In honor of March, which is Women’s History Month, I have to decided mostly focus on books about famous women, women who are still remembered to this day for what they have contributed to society, here in the United States and throughout the world. (Yes, that was the kind of long sentence my professor would have cringed at.) Here are five picture books I swiped from the Kiddie section of my library. I had to endure a lot of awkward looks from kids playing games on the computers so…you’re welcome.
Voice of Freedom: Fannie Lou Hamer: Spirit of the Civil Rights Movement (2015) by Carole Boston Weatherford / Illustrated by Ekua Holmes: I love reading books that prove that the Civil Rights Movement was more than just King, Parks, and X. I didn’t know anything about Hamer before reading this book. I literally welled up reading her story. Hamer, born into a family of sharecroppers, overcame tremendous odds in order to become such a courageous voice in the Civil Rights Struggle. There were moments that made me so angry. What I found fascinating were the conflicts between the mostly black Freedom Democratic Party and Lyndon B. Johnson, and how he went through lengths to stifle their voices. Hamer was a true hero because she refused to work within “the system.” Weatherford’s words are strong and engaging, but simple, and very easy to understand. Ekua Holmes received a Caldecott Honor for her gorgeous paper collage illustrations. I highly recommend this one.
Margaret Chase Smith: A Woman for President (2008) by Lynn Plourde / Illustrated by David McPhail: Count this as another a famous woman I knew nothing about. Despite not having a college education, Margaret Chase Smith worked her way up and became the first woman to be a candidate for a major political party (Republican). During her political career, she supported space travel, spoke out against McCarthyism, and held an all time voting record in the Senate until 1981. She was truly a politician that tried to reach out across the aisle and represent both sides (a novel idea in the new millennium). I think this book is pretty great introduction for young people. There’s a timeline at the bottom of each page that details significant social and cultural events in history which I found pretty unnecessary. And the writing was sometimes a bit cloying. But, overall, an interesting read about a woman who made a few cracks on the glass ceiling.
America’s Champion Swimmer: Gertrude Ederle (2000) by David A. Adler / Illustrated by Terry Widener: This story details the life of Gertrude Ederle who, in 1926 at the age of twenty, became the first woman to swim across the English channel. She also won three medals, including one gold, at the 1924 Olympics. It’s an extraordinary story about an extraordinary woman. The book was published in 2000, so there’s no mention of Ederle’s death in 2003. Overall, this is a fine informative, and necessary book that proves that women are not the “weaker sex.”The illustrations are colorful and detailed, but I’m not sure if I’ll remember them in a day or so. It’s one of those non-fiction books that does its job, but in the end, I don’t feel much after reading it. Of course, though, Ederle is an underrated figure that deserves to be remembered.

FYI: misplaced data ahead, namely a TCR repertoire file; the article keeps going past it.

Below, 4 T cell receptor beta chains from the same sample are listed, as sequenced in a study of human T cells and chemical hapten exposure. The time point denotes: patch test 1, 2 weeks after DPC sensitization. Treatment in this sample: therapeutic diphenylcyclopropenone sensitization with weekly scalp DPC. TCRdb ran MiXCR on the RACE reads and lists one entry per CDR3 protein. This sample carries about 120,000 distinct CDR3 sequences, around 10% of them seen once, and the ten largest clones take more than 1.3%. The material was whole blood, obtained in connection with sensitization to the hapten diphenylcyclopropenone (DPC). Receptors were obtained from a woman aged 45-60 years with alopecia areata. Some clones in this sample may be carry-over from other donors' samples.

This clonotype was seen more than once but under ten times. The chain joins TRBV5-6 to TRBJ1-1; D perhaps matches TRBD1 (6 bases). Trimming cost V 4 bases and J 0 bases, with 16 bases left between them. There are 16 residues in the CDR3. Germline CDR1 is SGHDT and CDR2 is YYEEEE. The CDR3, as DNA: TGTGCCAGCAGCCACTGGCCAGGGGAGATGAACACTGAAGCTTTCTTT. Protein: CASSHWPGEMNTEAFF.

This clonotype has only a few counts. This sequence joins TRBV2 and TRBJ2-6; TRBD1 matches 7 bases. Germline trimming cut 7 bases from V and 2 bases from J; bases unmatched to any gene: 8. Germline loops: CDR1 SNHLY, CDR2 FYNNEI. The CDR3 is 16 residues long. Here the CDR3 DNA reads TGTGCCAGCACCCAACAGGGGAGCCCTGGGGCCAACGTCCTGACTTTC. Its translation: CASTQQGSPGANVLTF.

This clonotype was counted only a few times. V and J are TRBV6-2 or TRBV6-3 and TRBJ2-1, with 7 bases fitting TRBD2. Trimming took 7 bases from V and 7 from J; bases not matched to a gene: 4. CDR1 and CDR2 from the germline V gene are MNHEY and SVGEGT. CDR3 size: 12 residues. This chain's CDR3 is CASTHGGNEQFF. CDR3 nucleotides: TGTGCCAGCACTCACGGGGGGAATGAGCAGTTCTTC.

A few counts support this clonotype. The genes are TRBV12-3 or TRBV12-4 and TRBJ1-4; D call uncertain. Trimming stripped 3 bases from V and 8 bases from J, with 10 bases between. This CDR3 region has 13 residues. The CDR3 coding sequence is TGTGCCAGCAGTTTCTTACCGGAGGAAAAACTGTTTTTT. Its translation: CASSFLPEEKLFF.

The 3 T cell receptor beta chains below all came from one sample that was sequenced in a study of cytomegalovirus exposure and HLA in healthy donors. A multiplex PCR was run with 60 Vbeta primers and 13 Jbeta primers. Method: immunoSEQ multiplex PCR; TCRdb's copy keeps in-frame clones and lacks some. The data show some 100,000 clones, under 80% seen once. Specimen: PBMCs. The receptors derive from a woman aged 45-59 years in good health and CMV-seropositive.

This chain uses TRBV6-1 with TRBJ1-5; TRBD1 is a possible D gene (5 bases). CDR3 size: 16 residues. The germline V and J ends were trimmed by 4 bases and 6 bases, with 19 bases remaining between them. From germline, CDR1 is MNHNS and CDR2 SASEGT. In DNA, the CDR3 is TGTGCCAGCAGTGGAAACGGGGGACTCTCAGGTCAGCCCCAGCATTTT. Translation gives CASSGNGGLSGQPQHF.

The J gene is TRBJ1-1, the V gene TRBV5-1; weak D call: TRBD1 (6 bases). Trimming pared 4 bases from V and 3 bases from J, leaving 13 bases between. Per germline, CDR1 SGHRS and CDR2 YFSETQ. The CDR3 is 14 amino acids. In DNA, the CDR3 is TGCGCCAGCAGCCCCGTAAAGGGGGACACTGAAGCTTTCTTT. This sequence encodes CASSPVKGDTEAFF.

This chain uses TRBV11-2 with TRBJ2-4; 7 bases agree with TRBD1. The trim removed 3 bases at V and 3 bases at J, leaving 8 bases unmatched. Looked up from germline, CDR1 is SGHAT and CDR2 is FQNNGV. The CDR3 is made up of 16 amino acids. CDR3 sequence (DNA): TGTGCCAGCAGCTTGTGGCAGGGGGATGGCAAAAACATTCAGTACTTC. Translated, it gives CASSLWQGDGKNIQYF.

Anne Frank (2005) by Josephine Poole / Illustrated by Angela Barrett: We all know the story of Anne Frank. We’ve all read her diary. I’ve probably seen about five or six television movie adaptations of her story (the 2001 ABC miniseries being my favorite). The stories from Anne Frank and other European Jews like her are as fascinating as they are heartbreaking. Every time I watch a new movie or a read a book about Anne Frank, I always hope that the Franks are able to survive in the end…but the truth is, that wasn’t the case. It’s a shameful reality that the human race will have to deal with for the rest of our existence…Anyway, this book is a really great introduction to the actual diary. Poole really does an excellent job of discussing how the Holocaust happened and how Hitler was able to have so much influence over the Germans. It’s fascinating…and I can’t help but think Hitler’s rise in power is similar to a certain 2016 Presidential candidate. Let’s hope we don’t have a “Holocaust” here in the United States. Anyway, the prose is great. The illustrations are gorgeous. They really reflect the dark mood during that time. I’d certainly recommend this book to anyone, because the illustrations really add to the story.
Tell Me What to Dream About (2015) by Giselle Potter: So, this one isn’t about famous, historical women. It’s about two sisters who try to make up dreams to help them fall asleep. I think this is wonderful book because it celebrates sisterhood, and it also celebrates imagination. And, I think in a way, this book also encourages young girls to dream, no matter how silly or far reaching the dreams may be. The watercolor illustrations are beautiful and inventive. This is a nice gem of a book to give to young sisters. The book certainly resonated with me.